Thanks-giving and Compassion-giving

Though our world and Western society are forever changing, and many people bemoan the loss of “the good old days,” the annual American tradition of Thanksgiving is coming, as it does every November in the United States. The name of the holiday serves its purpose well: to remind us to give thanks for our blessings. And in Judaism we have a wonderful “first thing in the morning” blessing of giving thanks every day… giving thanks that we woke up and can still breathe! It’s not something to be taken for granted at all … and it is easy for me to be thankful for the simple things in my life, the things that I might not pay attention to because they have always been here, such as air to breathe, water to drink, enough food to eat, clothes to wear, a roof over my head, warm clothes and a heated home in the cold season, a loving family…really I don’t actually need anything more than that, and I have so much more.

As a parent, I spent lots of years trying to teach my now young-adult children to have the perspective to be able to recognize the blessings in their own lives, to recognize that “there but for fortune” (to coin an old Phil Ochs song) their lives could be far less comfortable, and though perhaps their circumstances are less than Hollywood fantasy movie-ish, they have so much to be thankful for. Both have definitely grown to understand that, but…my youngest struggles on a daily basis to maneuver the world with autism, Sensory Processing Disorder, anxiety and severe learning challenges.

While he definitely has much to be thankful for, and certainly “there but for fortune” he would not be where he is today, it is also very true that the world he walks through is not at all the same world that I walk through. He often says to me, “You have no idea what it is like to be me.” This sentence became the title of a song that I wrote in an attempt to explain Sensory Processing Disorder to teachers and community members who do not understand the seemingly pointless melt-downs that happen in public for so many children and young adults these days.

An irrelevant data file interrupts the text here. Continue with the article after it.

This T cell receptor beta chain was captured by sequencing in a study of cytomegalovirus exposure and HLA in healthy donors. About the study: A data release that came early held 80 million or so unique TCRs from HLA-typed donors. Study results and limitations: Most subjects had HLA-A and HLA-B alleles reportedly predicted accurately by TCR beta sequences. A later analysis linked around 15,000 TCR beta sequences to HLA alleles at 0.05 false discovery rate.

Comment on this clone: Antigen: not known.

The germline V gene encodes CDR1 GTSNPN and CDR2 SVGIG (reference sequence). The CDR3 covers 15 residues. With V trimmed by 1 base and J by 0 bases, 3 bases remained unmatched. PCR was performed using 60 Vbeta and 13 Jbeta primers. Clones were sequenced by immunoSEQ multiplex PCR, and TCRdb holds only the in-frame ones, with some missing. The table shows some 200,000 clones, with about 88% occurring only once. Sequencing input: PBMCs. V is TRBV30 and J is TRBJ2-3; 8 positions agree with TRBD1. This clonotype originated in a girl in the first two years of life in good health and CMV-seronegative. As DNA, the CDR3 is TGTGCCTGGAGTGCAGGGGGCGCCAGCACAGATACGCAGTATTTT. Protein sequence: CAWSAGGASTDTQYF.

Having a son with autism has taught me compassion on a very deep level. I do think that as a young adult I suffered from “ableist” arrogance: I was very capable academically, I could play music and sing, I could run and do athletics, I could speak and hold my own in intellectual small talk and crowd banter, I could walk through the streets of Jerusalem (my home in my twenties) and pay attention to everything that was happening, but then turn all of that stimulation off and relax at home once I got there. None of these daily activities ever crossed my mind as something that everyone couldn’t do, as something to be thankful for. In retrospect I realize how very naïve I was of course.

My son is a kinesthetic learner, and excels at his passion, drawing and animation. He is also a talented singer. But that is where the overlap between his skills and the skills I had at his age end. He struggles to retain facts taught in academic classes. He says his brain literally hurts when he is trying to memorize details. He cannot run or coordinate his body well. He cannot follow small talk on any level; growing up in an intellectual Jewish home has made him far more insecure in this area than had he grown up in a home with people who were less talkative. But more than anything, walking through the streets of Columbus, Ohio, where we live now, is one long string of stressors and fears.

Ableism and othering go hand in hand. Having been thrust into the world of special needs by virtue of my son, I have been given the gift of needing to understand the world through eyes that do not see what I see. Ableism is a word that has been coined to refer to how much of western society is structured, under the assumption that everyone has the same physical abilities, and that if you have a “disability” you are inferior. Othering is when you choose to differentiate between those you think are similar to you, in whatever way you are choosing to define yourself, and others who are different and therefore not part of your “group.” We live in a time where othering is rampant and dangerous and very much in the spotlight. Ableism is much more subtle, especially in the case of autism and Sensory Processing Disorder, which are conditions that are often invisible to the external eye.